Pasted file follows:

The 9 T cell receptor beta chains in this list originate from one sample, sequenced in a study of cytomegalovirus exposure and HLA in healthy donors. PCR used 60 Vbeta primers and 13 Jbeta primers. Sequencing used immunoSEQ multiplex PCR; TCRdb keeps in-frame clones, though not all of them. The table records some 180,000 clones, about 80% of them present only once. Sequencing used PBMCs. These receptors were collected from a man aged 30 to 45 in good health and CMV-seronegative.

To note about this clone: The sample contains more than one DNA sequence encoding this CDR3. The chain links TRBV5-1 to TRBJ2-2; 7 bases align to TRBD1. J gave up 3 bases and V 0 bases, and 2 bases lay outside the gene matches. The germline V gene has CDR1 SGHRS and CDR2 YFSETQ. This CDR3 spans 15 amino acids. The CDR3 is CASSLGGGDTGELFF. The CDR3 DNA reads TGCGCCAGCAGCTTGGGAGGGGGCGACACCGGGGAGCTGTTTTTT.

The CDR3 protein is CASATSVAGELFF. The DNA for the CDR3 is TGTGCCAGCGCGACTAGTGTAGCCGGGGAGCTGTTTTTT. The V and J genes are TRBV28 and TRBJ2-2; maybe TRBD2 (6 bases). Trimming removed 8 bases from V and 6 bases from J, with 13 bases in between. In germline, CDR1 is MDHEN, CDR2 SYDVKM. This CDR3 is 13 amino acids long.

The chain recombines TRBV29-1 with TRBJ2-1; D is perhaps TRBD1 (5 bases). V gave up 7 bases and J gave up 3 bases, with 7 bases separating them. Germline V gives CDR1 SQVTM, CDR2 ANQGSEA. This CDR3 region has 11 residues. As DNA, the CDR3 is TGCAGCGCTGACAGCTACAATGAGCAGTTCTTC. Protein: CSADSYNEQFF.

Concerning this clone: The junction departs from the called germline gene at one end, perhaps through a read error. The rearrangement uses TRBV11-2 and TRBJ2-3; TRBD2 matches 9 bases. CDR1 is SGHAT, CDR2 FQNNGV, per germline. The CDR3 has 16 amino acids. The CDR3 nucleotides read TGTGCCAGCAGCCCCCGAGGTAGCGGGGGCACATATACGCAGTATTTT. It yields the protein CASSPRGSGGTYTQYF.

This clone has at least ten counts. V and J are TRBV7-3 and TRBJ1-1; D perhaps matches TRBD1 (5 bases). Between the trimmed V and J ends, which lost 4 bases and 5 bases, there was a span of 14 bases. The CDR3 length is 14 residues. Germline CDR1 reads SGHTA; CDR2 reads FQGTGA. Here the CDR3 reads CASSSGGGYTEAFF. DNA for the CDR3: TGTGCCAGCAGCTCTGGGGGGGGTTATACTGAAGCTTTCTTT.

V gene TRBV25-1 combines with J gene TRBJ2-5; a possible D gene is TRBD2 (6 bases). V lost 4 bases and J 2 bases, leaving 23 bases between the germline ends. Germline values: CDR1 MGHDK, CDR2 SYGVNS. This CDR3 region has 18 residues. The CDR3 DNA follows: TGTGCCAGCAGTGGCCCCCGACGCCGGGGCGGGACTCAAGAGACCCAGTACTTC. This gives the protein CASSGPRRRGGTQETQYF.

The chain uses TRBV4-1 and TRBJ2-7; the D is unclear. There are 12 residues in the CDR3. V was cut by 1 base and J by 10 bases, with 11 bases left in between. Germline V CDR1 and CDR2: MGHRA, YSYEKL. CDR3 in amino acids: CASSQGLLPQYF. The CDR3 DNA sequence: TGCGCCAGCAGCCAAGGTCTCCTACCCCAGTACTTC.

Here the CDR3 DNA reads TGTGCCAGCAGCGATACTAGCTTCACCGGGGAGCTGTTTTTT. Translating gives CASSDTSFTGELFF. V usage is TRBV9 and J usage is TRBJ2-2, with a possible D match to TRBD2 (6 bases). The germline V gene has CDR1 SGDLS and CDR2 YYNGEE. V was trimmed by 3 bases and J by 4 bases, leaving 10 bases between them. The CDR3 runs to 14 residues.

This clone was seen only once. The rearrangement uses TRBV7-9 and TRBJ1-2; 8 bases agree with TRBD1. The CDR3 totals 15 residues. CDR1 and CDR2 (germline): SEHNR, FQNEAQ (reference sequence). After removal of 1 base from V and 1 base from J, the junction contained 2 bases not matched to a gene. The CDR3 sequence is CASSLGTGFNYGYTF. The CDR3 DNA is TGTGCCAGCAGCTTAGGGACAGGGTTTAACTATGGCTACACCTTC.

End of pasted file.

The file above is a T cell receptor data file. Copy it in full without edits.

The 9 T cell receptor beta chains in this list originate from one sample, sequenced in a study of cytomegalovirus exposure and HLA in healthy donors. PCR used 60 Vbeta primers and 13 Jbeta primers. Sequencing used immunoSEQ multiplex PCR; TCRdb keeps in-frame clones, though not all of them. The table records some 180,000 clones, about 80% of them present only once. Sequencing used PBMCs. These receptors were collected from a man aged 30 to 45 in good health and CMV-seronegative.

To note about this clone: The sample contains more than one DNA sequence encoding this CDR3. The chain links TRBV5-1 to TRBJ2-2; 7 bases align to TRBD1. J gave up 3 bases and V 0 bases, and 2 bases lay outside the gene matches. The germline V gene has CDR1 SGHRS and CDR2 YFSETQ. This CDR3 spans 15 amino acids. The CDR3 is CASSLGGGDTGELFF. The CDR3 DNA reads TGCGCCAGCAGCTTGGGAGGGGGCGACACCGGGGAGCTGTTTTTT.

The CDR3 protein is CASATSVAGELFF. The DNA for the CDR3 is TGTGCCAGCGCGACTAGTGTAGCCGGGGAGCTGTTTTTT. The V and J genes are TRBV28 and TRBJ2-2; maybe TRBD2 (6 bases). Trimming removed 8 bases from V and 6 bases from J, with 13 bases in between. In germline, CDR1 is MDHEN, CDR2 SYDVKM. This CDR3 is 13 amino acids long.

The chain recombines TRBV29-1 with TRBJ2-1; D is perhaps TRBD1 (5 bases). V gave up 7 bases and J gave up 3 bases, with 7 bases separating them. Germline V gives CDR1 SQVTM, CDR2 ANQGSEA. This CDR3 region has 11 residues. As DNA, the CDR3 is TGCAGCGCTGACAGCTACAATGAGCAGTTCTTC. Protein: CSADSYNEQFF.

Concerning this clone: The junction departs from the called germline gene at one end, perhaps through a read error. The rearrangement uses TRBV11-2 and TRBJ2-3; TRBD2 matches 9 bases. CDR1 is SGHAT, CDR2 FQNNGV, per germline. The CDR3 has 16 amino acids. The CDR3 nucleotides read TGTGCCAGCAGCCCCCGAGGTAGCGGGGGCACATATACGCAGTATTTT. It yields the protein CASSPRGSGGTYTQYF.

This clone has at least ten counts. V and J are TRBV7-3 and TRBJ1-1; D perhaps matches TRBD1 (5 bases). Between the trimmed V and J ends, which lost 4 bases and 5 bases, there was a span of 14 bases. The CDR3 length is 14 residues. Germline CDR1 reads SGHTA; CDR2 reads FQGTGA. Here the CDR3 reads CASSSGGGYTEAFF. DNA for the CDR3: TGTGCCAGCAGCTCTGGGGGGGGTTATACTGAAGCTTTCTTT.

V gene TRBV25-1 combines with J gene TRBJ2-5; a possible D gene is TRBD2 (6 bases). V lost 4 bases and J 2 bases, leaving 23 bases between the germline ends. Germline values: CDR1 MGHDK, CDR2 SYGVNS. This CDR3 region has 18 residues. The CDR3 DNA follows: TGTGCCAGCAGTGGCCCCCGACGCCGGGGCGGGACTCAAGAGACCCAGTACTTC. This gives the protein CASSGPRRRGGTQETQYF.

The chain uses TRBV4-1 and TRBJ2-7; the D is unclear. There are 12 residues in the CDR3. V was cut by 1 base and J by 10 bases, with 11 bases left in between. Germline V CDR1 and CDR2: MGHRA, YSYEKL. CDR3 in amino acids: CASSQGLLPQYF. The CDR3 DNA sequence: TGCGCCAGCAGCCAAGGTCTCCTACCCCAGTACTTC.

Here the CDR3 DNA reads TGTGCCAGCAGCGATACTAGCTTCACCGGGGAGCTGTTTTTT. Translating gives CASSDTSFTGELFF. V usage is TRBV9 and J usage is TRBJ2-2, with a possible D match to TRBD2 (6 bases). The germline V gene has CDR1 SGDLS and CDR2 YYNGEE. V was trimmed by 3 bases and J by 4 bases, leaving 10 bases between them. The CDR3 runs to 14 residues.

This clone was seen only once. The rearrangement uses TRBV7-9 and TRBJ1-2; 8 bases agree with TRBD1. The CDR3 totals 15 residues. CDR1 and CDR2 (germline): SEHNR, FQNEAQ (reference sequence). After removal of 1 base from V and 1 base from J, the junction contained 2 bases not matched to a gene. The CDR3 sequence is CASSLGTGFNYGYTF. The CDR3 DNA is TGTGCCAGCAGCTTAGGGACAGGGTTTAACTATGGCTACACCTTC.